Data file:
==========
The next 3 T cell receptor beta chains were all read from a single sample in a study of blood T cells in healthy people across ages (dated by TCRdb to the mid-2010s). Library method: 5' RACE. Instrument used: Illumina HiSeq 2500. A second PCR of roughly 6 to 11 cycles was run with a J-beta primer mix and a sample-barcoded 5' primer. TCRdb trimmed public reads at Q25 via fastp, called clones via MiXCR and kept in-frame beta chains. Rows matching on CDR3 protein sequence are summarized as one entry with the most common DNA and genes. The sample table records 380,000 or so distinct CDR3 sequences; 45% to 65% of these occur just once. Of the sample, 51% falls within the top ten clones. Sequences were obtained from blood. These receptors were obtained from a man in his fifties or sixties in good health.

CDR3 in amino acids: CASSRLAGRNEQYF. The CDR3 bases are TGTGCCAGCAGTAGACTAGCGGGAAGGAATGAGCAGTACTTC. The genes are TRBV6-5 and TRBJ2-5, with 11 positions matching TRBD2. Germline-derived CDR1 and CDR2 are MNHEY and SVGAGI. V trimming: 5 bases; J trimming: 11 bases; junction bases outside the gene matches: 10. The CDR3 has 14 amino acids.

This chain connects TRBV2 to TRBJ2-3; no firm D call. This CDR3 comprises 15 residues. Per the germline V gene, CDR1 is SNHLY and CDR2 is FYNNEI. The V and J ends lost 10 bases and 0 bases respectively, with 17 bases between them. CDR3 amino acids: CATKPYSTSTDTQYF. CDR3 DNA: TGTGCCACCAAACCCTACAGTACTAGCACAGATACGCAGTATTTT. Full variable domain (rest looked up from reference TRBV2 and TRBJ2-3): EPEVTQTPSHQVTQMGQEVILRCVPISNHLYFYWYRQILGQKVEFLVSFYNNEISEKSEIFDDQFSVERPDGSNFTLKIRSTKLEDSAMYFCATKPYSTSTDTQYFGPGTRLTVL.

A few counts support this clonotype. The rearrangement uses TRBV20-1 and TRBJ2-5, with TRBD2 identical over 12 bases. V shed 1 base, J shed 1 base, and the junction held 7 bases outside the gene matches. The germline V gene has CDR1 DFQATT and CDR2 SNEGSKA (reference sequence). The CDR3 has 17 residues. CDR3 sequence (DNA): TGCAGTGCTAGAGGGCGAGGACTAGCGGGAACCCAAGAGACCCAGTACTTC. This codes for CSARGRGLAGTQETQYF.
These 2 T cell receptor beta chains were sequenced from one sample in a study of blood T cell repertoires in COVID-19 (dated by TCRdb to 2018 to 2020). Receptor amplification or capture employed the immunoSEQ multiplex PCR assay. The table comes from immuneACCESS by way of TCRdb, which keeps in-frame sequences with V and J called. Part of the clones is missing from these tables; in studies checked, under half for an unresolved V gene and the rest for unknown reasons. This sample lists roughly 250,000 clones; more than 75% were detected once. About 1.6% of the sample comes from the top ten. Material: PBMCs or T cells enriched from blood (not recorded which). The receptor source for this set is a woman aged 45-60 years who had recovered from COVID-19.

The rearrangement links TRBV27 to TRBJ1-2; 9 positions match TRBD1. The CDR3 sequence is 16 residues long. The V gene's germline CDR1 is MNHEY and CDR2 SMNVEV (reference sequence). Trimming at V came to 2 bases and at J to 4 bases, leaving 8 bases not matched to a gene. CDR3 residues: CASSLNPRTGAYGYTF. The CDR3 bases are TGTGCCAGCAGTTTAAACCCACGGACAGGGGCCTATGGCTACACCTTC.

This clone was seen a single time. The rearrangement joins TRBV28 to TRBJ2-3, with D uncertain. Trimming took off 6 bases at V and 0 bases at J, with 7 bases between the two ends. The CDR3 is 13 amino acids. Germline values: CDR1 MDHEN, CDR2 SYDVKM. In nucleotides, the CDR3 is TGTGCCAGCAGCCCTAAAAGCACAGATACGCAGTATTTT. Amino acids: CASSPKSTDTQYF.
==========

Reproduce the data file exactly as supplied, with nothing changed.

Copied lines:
The next 3 T cell receptor beta chains were all read from a single sample in a study of blood T cells in healthy people across ages (dated by TCRdb to the mid-2010s). Library method: 5' RACE. Instrument used: Illumina HiSeq 2500. A second PCR of roughly 6 to 11 cycles was run with a J-beta primer mix and a sample-barcoded 5' primer. TCRdb trimmed public reads at Q25 via fastp, called clones via MiXCR and kept in-frame beta chains. Rows matching on CDR3 protein sequence are summarized as one entry with the most common DNA and genes. The sample table records 380,000 or so distinct CDR3 sequences; 45% to 65% of these occur just once. Of the sample, 51% falls within the top ten clones. Sequences were obtained from blood. These receptors were obtained from a man in his fifties or sixties in good health.

CDR3 in amino acids: CASSRLAGRNEQYF. The CDR3 bases are TGTGCCAGCAGTAGACTAGCGGGAAGGAATGAGCAGTACTTC. The genes are TRBV6-5 and TRBJ2-5, with 11 positions matching TRBD2. Germline-derived CDR1 and CDR2 are MNHEY and SVGAGI. V trimming: 5 bases; J trimming: 11 bases; junction bases outside the gene matches: 10. The CDR3 has 14 amino acids.

This chain connects TRBV2 to TRBJ2-3; no firm D call. This CDR3 comprises 15 residues. Per the germline V gene, CDR1 is SNHLY and CDR2 is FYNNEI. The V and J ends lost 10 bases and 0 bases respectively, with 17 bases between them. CDR3 amino acids: CATKPYSTSTDTQYF. CDR3 DNA: TGTGCCACCAAACCCTACAGTACTAGCACAGATACGCAGTATTTT. Full variable domain (rest looked up from reference TRBV2 and TRBJ2-3): EPEVTQTPSHQVTQMGQEVILRCVPISNHLYFYWYRQILGQKVEFLVSFYNNEISEKSEIFDDQFSVERPDGSNFTLKIRSTKLEDSAMYFCATKPYSTSTDTQYFGPGTRLTVL.

A few counts support this clonotype. The rearrangement uses TRBV20-1 and TRBJ2-5, with TRBD2 identical over 12 bases. V shed 1 base, J shed 1 base, and the junction held 7 bases outside the gene matches. The germline V gene has CDR1 DFQATT and CDR2 SNEGSKA (reference sequence). The CDR3 has 17 residues. CDR3 sequence (DNA): TGCAGTGCTAGAGGGCGAGGACTAGCGGGAACCCAAGAGACCCAGTACTTC. This codes for CSARGRGLAGTQETQYF.
These 2 T cell receptor beta chains were sequenced from one sample in a study of blood T cell repertoires in COVID-19 (dated by TCRdb to 2018 to 2020). Receptor amplification or capture employed the immunoSEQ multiplex PCR assay. The table comes from immuneACCESS by way of TCRdb, which keeps in-frame sequences with V and J called. Part of the clones is missing from these tables; in studies checked, under half for an unresolved V gene and the rest for unknown reasons. This sample lists roughly 250,000 clones; more than 75% were detected once. About 1.6% of the sample comes from the top ten. Material: PBMCs or T cells enriched from blood (not recorded which). The receptor source for this set is a woman aged 45-60 years who had recovered from COVID-19.

The rearrangement links TRBV27 to TRBJ1-2; 9 positions match TRBD1. The CDR3 sequence is 16 residues long. The V gene's germline CDR1 is MNHEY and CDR2 SMNVEV (reference sequence). Trimming at V came to 2 bases and at J to 4 bases, leaving 8 bases not matched to a gene. CDR3 residues: CASSLNPRTGAYGYTF. The CDR3 bases are TGTGCCAGCAGTTTAAACCCACGGACAGGGGCCTATGGCTACACCTTC.

This clone was seen a single time. The rearrangement joins TRBV28 to TRBJ2-3, with D uncertain. Trimming took off 6 bases at V and 0 bases at J, with 7 bases between the two ends. The CDR3 is 13 amino acids. Germline values: CDR1 MDHEN, CDR2 SYDVKM. In nucleotides, the CDR3 is TGTGCCAGCAGCCCTAAAAGCACAGATACGCAGTATTTT. Amino acids: CASSPKSTDTQYF.